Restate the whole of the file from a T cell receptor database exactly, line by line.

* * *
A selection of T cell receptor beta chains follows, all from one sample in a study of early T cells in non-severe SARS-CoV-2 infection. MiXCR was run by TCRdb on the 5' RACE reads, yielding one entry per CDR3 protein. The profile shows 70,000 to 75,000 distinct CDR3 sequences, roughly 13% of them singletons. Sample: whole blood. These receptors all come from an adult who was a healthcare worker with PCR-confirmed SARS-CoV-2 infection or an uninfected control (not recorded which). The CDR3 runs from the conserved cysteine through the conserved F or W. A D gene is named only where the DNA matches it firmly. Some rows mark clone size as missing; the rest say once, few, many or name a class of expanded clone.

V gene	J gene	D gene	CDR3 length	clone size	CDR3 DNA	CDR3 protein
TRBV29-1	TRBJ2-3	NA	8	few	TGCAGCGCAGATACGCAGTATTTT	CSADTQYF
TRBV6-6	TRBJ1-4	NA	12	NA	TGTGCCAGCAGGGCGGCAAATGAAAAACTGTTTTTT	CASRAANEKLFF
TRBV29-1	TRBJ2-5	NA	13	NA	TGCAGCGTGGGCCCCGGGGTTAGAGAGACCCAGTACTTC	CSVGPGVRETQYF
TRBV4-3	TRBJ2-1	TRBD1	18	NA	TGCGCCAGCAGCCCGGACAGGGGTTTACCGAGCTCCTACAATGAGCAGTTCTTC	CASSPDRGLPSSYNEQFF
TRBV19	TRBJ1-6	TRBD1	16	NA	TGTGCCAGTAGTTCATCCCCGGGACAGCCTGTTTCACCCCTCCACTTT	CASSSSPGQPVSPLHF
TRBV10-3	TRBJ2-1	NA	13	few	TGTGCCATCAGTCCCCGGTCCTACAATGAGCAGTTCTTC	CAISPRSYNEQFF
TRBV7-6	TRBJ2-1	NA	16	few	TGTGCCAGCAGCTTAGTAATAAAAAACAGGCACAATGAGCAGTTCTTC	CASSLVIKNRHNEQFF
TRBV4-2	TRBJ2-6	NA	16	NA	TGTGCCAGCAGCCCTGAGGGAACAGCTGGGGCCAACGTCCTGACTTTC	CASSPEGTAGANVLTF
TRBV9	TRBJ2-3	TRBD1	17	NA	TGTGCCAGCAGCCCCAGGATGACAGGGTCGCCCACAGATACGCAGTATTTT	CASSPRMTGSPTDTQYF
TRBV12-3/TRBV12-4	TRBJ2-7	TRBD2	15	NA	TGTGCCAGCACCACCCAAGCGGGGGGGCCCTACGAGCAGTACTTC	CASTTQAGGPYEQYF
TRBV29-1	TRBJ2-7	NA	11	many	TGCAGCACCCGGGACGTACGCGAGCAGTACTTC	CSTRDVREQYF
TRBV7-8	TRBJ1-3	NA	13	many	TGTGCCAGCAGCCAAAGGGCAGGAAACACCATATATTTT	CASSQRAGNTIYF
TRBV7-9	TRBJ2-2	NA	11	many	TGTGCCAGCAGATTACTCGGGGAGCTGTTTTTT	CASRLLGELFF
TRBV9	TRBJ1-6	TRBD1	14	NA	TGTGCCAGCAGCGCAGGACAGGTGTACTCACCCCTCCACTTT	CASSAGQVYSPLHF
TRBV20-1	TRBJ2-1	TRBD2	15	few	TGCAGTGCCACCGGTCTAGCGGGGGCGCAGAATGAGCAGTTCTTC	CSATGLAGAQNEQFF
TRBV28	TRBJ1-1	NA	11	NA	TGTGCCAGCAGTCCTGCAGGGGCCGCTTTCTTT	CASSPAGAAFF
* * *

A selection of T cell receptor beta chains follows, all from one sample in a study of early T cells in non-severe SARS-CoV-2 infection. MiXCR was run by TCRdb on the 5' RACE reads, yielding one entry per CDR3 protein. The profile shows 70,000 to 75,000 distinct CDR3 sequences, roughly 13% of them singletons. Sample: whole blood. These receptors all come from an adult who was a healthcare worker with PCR-confirmed SARS-CoV-2 infection or an uninfected control (not recorded which). The CDR3 runs from the conserved cysteine through the conserved F or W. A D gene is named only where the DNA matches it firmly. Some rows mark clone size as missing; the rest say once, few, many or name a class of expanded clone.

V gene	J gene	D gene	CDR3 length	clone size	CDR3 DNA	CDR3 protein
TRBV29-1	TRBJ2-3	NA	8	few	TGCAGCGCAGATACGCAGTATTTT	CSADTQYF
TRBV6-6	TRBJ1-4	NA	12	NA	TGTGCCAGCAGGGCGGCAAATGAAAAACTGTTTTTT	CASRAANEKLFF
TRBV29-1	TRBJ2-5	NA	13	NA	TGCAGCGTGGGCCCCGGGGTTAGAGAGACCCAGTACTTC	CSVGPGVRETQYF
TRBV4-3	TRBJ2-1	TRBD1	18	NA	TGCGCCAGCAGCCCGGACAGGGGTTTACCGAGCTCCTACAATGAGCAGTTCTTC	CASSPDRGLPSSYNEQFF
TRBV19	TRBJ1-6	TRBD1	16	NA	TGTGCCAGTAGTTCATCCCCGGGACAGCCTGTTTCACCCCTCCACTTT	CASSSSPGQPVSPLHF
TRBV10-3	TRBJ2-1	NA	13	few	TGTGCCATCAGTCCCCGGTCCTACAATGAGCAGTTCTTC	CAISPRSYNEQFF
TRBV7-6	TRBJ2-1	NA	16	few	TGTGCCAGCAGCTTAGTAATAAAAAACAGGCACAATGAGCAGTTCTTC	CASSLVIKNRHNEQFF
TRBV4-2	TRBJ2-6	NA	16	NA	TGTGCCAGCAGCCCTGAGGGAACAGCTGGGGCCAACGTCCTGACTTTC	CASSPEGTAGANVLTF
TRBV9	TRBJ2-3	TRBD1	17	NA	TGTGCCAGCAGCCCCAGGATGACAGGGTCGCCCACAGATACGCAGTATTTT	CASSPRMTGSPTDTQYF
TRBV12-3/TRBV12-4	TRBJ2-7	TRBD2	15	NA	TGTGCCAGCACCACCCAAGCGGGGGGGCCCTACGAGCAGTACTTC	CASTTQAGGPYEQYF
TRBV29-1	TRBJ2-7	NA	11	many	TGCAGCACCCGGGACGTACGCGAGCAGTACTTC	CSTRDVREQYF
TRBV7-8	TRBJ1-3	NA	13	many	TGTGCCAGCAGCCAAAGGGCAGGAAACACCATATATTTT	CASSQRAGNTIYF
TRBV7-9	TRBJ2-2	NA	11	many	TGTGCCAGCAGATTACTCGGGGAGCTGTTTTTT	CASRLLGELFF
TRBV9	TRBJ1-6	TRBD1	14	NA	TGTGCCAGCAGCGCAGGACAGGTGTACTCACCCCTCCACTTT	CASSAGQVYSPLHF
TRBV20-1	TRBJ2-1	TRBD2	15	few	TGCAGTGCCACCGGTCTAGCGGGGGCGCAGAATGAGCAGTTCTTC	CSATGLAGAQNEQFF
TRBV28	TRBJ1-1	NA	11	NA	TGTGCCAGCAGTCCTGCAGGGGCCGCTTTCTTT	CASSPAGAAFF